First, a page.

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Posted by on Aug 27, 2013 in Featured, Guns, Military, Politics, War | 7 comments

Barack Obama’s Budding Syrian Disaster

David Fitzsimmons, The Arizona Star

David Fitzsimmons, The Arizona Star

To date the biggest foreign policy success of Barack Obama has been keeping us out of another war we didn’t need to fight. If John McCain or Mitt Romney had been elected president, we certainly would have been at war with Iran by now. But Obama, to his credit, hasn’t been pulled into the “Big Stick” conservative think tank macho miasma — until now.

A headline in today’s Washington Post reads: Attack by U.S. would be narrow in scope and duration.” Very prudent that. Well parsed like the law professor Mr. Obama once was and should probably have remained. Except in the real world, especially in wars, things very often don’t go exactly as planned.

Look at what happened in our takedown of Osama bin Laden, which was a huge success. Our very best soldiers using our very best equipment practiced for long months to go at a very soft target — a private residence — expecting (and achieving) total surprise. Yet one of the stealth coptors used in the mission crashed. The Seals on the ground almost got into a fight with bin Laden’s neighbors. And they escaped being shot up by called out Pakistani F-16s by just a very few minutes.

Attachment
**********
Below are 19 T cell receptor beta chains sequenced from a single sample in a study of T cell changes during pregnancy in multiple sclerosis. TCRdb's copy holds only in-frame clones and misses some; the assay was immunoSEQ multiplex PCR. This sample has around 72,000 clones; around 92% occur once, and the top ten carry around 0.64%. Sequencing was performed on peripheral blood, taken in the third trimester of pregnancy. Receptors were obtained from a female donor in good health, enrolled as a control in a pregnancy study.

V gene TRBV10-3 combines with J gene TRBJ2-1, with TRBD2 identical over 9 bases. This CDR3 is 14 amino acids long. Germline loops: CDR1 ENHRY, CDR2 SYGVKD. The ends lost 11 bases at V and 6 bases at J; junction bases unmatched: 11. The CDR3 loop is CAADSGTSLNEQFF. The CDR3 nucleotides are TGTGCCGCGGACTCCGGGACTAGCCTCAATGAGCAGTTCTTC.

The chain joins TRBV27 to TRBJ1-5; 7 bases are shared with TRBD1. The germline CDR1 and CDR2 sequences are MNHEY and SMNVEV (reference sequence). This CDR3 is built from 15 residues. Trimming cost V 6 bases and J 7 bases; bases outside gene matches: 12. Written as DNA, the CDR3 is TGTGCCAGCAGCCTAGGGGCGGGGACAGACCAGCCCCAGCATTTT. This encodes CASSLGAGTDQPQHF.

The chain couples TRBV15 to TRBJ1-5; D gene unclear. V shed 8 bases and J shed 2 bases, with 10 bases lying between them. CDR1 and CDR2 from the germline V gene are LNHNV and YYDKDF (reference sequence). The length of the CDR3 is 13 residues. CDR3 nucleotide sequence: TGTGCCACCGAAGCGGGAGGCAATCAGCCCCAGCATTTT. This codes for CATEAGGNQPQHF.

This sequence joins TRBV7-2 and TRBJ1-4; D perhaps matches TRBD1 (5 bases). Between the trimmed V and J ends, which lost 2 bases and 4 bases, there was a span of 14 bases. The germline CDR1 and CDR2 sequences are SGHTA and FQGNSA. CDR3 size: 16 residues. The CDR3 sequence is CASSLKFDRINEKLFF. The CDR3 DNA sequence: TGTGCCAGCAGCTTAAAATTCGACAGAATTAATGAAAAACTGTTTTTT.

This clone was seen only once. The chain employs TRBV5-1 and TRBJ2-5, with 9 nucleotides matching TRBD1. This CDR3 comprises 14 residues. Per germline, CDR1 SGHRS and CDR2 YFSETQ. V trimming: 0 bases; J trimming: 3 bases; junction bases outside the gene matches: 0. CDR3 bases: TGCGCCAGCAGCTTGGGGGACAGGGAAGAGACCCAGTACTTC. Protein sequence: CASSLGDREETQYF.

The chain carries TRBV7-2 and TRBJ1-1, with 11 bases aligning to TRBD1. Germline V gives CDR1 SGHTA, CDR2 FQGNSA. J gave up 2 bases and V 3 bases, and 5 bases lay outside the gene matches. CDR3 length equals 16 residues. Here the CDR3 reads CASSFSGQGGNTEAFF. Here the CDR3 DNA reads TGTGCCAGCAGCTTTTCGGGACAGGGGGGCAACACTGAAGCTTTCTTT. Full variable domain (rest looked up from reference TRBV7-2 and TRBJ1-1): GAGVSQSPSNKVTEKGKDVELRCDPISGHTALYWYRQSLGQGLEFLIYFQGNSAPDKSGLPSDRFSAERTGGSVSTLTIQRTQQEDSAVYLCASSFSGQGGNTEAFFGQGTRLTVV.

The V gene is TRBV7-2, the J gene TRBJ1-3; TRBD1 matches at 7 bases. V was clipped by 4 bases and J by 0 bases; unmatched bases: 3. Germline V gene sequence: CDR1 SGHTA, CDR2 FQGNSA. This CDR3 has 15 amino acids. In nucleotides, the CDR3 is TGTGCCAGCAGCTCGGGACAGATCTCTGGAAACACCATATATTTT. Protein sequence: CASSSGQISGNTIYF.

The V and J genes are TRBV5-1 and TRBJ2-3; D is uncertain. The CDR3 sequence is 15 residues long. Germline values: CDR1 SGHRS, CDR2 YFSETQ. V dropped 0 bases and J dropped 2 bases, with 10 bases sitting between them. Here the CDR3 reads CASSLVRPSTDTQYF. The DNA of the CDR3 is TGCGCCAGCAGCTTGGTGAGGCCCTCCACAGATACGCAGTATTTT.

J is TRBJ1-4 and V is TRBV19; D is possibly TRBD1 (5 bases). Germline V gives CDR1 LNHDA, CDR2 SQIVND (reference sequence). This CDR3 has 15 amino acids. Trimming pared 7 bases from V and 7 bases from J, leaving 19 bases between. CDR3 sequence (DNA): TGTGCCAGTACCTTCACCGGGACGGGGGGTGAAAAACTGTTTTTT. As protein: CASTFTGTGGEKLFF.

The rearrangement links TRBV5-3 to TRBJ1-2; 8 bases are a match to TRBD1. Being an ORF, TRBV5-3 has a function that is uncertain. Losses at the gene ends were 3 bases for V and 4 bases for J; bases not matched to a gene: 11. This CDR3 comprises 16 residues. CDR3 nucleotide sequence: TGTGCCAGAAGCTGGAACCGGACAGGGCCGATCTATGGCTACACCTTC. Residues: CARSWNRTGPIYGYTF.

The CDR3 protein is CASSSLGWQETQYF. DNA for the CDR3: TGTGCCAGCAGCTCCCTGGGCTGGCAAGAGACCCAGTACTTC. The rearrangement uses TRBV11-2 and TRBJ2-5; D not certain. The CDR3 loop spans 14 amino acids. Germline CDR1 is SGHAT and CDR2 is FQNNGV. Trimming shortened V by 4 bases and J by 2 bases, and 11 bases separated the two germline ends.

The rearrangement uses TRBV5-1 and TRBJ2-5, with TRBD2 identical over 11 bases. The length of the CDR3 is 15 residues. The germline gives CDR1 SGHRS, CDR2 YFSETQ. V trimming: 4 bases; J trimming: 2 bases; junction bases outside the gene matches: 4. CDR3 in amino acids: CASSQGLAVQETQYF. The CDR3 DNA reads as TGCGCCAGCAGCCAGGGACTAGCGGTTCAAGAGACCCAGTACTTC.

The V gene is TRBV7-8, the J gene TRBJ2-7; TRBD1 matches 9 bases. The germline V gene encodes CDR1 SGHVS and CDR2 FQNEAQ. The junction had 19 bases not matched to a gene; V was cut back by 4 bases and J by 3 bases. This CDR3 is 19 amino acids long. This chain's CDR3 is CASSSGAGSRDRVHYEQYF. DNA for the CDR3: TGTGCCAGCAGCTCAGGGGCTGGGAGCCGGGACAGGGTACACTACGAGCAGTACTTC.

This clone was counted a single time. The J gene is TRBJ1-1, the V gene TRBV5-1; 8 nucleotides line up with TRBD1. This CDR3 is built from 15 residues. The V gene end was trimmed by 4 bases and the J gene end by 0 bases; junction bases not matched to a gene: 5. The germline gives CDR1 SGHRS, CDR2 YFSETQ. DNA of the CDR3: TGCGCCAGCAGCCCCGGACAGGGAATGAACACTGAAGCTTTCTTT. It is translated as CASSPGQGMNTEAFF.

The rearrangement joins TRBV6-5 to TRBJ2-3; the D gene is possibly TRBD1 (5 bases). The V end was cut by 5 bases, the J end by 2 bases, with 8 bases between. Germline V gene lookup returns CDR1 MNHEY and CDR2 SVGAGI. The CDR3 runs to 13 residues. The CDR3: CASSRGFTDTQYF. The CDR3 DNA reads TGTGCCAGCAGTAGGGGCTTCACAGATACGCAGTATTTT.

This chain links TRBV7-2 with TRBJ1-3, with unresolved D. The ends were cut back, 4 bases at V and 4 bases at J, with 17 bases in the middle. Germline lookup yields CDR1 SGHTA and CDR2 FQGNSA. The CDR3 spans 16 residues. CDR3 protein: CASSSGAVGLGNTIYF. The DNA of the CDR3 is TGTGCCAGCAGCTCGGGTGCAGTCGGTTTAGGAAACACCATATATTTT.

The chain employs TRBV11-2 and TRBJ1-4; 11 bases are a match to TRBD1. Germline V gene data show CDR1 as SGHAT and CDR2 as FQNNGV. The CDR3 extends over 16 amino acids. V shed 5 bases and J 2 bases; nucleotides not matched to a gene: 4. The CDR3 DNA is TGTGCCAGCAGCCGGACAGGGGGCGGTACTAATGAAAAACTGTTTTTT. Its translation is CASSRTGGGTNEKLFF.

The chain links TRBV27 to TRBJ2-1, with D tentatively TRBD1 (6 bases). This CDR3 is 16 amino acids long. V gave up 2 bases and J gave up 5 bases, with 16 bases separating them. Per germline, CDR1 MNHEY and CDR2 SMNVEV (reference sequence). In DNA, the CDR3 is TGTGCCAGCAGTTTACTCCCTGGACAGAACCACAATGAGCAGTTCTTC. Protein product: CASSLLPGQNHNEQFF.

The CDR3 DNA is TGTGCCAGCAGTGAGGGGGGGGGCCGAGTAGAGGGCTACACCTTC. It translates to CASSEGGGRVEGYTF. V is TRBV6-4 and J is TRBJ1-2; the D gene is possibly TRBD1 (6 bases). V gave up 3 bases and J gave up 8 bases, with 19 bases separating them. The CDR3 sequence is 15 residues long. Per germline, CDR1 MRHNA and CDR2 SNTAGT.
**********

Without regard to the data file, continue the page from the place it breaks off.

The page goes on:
So what could go wrong in this loudly broadcast, coming soon strike on Syria? The mind boggles about what could go amiss in such a venture.

One of the missiles or bombs used could stray into a residential neighborhood, hit a mosque, a school, the hotel where Russian advisers go for a drink. Or maybe everything goes as we planned but Assad has played games with our likely targets. His jet planes have gone on training missions in Iran. His attack helicopters have all been temporarily broken down and put into storage. His barracks are empty and troops dispersed, and school children sent there on summer vacations. His command and control centers are relocated to mosques.

Why wouldn’t he do this sort of thing when he has the time as he does now? Wouldn’t anybody with a brain do them?